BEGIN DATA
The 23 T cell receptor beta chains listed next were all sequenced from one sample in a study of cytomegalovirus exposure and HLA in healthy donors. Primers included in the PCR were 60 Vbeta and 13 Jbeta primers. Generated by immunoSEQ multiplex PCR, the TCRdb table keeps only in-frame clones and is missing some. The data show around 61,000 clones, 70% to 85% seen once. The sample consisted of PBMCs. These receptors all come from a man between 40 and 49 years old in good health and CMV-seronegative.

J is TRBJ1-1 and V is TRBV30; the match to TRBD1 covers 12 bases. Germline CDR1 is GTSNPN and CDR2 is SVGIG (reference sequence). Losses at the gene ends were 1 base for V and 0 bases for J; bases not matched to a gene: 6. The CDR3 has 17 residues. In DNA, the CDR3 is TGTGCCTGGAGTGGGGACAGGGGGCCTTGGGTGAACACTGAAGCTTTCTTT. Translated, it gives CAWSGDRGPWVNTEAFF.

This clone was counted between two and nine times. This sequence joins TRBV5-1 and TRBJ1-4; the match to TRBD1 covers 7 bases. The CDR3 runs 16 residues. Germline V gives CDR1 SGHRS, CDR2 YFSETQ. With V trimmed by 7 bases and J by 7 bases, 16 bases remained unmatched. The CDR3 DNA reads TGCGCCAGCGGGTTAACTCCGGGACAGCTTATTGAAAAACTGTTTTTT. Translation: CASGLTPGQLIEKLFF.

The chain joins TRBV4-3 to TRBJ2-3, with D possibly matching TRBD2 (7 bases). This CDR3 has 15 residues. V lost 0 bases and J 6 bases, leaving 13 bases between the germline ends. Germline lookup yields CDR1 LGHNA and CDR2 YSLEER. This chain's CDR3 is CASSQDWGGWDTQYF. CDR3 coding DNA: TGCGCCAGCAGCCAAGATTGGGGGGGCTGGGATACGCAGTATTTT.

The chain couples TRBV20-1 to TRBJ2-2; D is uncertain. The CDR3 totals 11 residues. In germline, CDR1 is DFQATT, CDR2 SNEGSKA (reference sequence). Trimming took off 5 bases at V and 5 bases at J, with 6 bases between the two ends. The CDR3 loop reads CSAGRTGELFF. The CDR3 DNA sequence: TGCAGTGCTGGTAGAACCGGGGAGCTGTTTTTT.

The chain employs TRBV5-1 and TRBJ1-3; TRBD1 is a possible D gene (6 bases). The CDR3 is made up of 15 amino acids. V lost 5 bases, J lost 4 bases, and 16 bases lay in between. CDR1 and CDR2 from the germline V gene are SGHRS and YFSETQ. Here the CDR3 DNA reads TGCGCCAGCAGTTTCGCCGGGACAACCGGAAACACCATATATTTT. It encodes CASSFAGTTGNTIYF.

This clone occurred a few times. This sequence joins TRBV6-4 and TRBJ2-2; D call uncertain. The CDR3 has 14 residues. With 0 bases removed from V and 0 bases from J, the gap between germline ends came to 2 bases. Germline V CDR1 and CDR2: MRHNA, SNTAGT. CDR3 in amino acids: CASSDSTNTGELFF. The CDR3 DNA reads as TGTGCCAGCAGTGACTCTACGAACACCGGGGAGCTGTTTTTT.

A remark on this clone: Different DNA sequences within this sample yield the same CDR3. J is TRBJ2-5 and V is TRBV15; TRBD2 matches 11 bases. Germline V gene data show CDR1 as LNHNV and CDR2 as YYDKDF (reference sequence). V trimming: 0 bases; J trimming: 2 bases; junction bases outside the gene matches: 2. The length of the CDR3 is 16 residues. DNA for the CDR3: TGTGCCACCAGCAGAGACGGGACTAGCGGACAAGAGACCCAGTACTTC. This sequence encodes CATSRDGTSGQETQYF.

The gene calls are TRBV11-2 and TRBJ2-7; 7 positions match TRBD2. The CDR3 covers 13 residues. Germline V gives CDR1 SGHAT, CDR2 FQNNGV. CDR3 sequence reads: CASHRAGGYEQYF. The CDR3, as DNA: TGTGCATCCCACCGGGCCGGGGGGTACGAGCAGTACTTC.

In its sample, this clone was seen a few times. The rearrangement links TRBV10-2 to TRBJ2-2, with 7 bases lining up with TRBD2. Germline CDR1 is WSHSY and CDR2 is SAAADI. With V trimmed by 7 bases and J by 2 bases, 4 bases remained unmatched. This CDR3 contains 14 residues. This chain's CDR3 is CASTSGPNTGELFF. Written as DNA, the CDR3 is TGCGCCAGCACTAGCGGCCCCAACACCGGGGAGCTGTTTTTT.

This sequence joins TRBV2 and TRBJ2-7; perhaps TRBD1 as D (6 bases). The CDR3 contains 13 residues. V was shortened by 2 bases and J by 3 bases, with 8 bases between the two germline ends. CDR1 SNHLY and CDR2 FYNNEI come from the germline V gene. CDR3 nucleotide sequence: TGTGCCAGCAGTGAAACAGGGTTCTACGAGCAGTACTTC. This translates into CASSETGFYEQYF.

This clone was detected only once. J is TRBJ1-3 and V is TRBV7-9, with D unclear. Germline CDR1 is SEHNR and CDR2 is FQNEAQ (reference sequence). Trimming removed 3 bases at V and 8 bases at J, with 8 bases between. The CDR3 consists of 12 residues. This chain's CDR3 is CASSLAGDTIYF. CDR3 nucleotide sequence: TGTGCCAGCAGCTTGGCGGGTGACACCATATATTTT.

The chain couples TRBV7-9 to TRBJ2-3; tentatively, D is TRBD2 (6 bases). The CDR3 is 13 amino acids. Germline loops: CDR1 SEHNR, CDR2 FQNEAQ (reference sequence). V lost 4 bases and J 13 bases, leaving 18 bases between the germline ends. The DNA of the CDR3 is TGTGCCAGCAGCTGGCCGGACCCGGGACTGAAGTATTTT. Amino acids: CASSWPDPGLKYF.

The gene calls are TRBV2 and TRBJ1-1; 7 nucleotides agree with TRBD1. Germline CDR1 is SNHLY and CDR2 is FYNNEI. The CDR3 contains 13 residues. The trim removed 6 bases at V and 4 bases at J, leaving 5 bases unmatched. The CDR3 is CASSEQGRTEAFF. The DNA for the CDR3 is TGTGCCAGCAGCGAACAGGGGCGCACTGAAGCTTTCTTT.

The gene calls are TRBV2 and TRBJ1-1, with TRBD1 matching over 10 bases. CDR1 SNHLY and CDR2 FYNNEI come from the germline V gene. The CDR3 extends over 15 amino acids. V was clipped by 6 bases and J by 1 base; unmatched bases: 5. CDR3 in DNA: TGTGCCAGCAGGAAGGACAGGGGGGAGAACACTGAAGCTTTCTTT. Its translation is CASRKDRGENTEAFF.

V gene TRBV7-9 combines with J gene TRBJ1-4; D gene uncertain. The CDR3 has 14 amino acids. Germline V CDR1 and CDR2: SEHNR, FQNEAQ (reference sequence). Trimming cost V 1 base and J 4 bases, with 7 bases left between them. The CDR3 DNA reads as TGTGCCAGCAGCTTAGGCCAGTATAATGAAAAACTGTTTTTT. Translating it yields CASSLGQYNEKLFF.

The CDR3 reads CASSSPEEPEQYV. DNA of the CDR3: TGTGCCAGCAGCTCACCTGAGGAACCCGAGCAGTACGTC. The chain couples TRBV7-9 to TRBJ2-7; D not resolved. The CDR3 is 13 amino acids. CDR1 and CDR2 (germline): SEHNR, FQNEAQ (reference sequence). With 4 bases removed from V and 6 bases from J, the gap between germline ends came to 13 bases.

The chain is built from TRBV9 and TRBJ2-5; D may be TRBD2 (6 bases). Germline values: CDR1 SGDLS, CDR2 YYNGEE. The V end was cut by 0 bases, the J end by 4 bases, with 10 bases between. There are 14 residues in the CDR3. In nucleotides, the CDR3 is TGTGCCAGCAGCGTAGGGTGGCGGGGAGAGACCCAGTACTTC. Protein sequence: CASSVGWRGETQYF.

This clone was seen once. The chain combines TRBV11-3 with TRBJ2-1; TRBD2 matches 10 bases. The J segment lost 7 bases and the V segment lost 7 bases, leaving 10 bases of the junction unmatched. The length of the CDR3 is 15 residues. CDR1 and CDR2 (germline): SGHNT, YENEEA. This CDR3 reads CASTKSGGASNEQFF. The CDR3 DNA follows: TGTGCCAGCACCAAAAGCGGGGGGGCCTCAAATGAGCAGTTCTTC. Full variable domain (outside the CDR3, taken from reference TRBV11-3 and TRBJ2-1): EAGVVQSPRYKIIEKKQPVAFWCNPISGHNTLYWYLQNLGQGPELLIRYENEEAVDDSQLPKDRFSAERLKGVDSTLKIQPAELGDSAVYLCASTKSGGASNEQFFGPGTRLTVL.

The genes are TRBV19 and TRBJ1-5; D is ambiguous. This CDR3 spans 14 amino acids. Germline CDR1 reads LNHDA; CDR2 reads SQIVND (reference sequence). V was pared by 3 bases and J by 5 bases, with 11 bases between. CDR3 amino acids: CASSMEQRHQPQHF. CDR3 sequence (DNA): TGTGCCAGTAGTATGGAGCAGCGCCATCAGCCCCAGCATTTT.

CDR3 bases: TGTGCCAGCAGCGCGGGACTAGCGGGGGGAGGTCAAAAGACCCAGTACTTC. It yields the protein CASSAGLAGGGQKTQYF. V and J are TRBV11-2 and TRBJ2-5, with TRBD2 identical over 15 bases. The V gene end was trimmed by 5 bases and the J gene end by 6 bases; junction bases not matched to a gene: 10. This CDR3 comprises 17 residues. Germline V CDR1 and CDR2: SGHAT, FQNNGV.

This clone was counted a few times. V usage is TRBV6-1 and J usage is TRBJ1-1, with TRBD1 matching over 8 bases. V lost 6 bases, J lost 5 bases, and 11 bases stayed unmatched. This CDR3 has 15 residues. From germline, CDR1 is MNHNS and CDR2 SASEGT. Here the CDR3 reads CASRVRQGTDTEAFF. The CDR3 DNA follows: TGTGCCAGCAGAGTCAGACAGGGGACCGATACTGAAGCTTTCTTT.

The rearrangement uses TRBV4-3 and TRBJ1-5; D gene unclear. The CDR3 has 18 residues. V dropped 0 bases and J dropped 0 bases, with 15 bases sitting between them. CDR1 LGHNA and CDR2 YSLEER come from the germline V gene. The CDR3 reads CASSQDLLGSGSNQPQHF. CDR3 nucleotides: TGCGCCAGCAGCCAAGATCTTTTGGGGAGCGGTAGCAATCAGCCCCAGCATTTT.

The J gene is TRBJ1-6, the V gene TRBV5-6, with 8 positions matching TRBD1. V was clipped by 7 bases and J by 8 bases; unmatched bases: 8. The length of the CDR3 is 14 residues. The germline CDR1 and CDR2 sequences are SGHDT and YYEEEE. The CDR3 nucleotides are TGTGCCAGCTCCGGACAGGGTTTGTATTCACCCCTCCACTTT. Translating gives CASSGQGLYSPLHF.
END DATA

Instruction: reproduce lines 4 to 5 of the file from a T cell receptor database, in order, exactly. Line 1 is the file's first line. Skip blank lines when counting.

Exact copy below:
The chain joins TRBV4-3 to TRBJ2-3, with D possibly matching TRBD2 (7 bases). This CDR3 has 15 residues. V lost 0 bases and J 6 bases, leaving 13 bases between the germline ends. Germline lookup yields CDR1 LGHNA and CDR2 YSLEER. This chain's CDR3 is CASSQDWGGWDTQYF. CDR3 coding DNA: TGCGCCAGCAGCCAAGATTGGGGGGGCTGGGATACGCAGTATTTT.

The chain couples TRBV20-1 to TRBJ2-2; D is uncertain. The CDR3 totals 11 residues. In germline, CDR1 is DFQATT, CDR2 SNEGSKA (reference sequence). Trimming took off 5 bases at V and 5 bases at J, with 6 bases between the two ends. The CDR3 loop reads CSAGRTGELFF. The CDR3 DNA sequence: TGCAGTGCTGGTAGAACCGGGGAGCTGTTTTTT.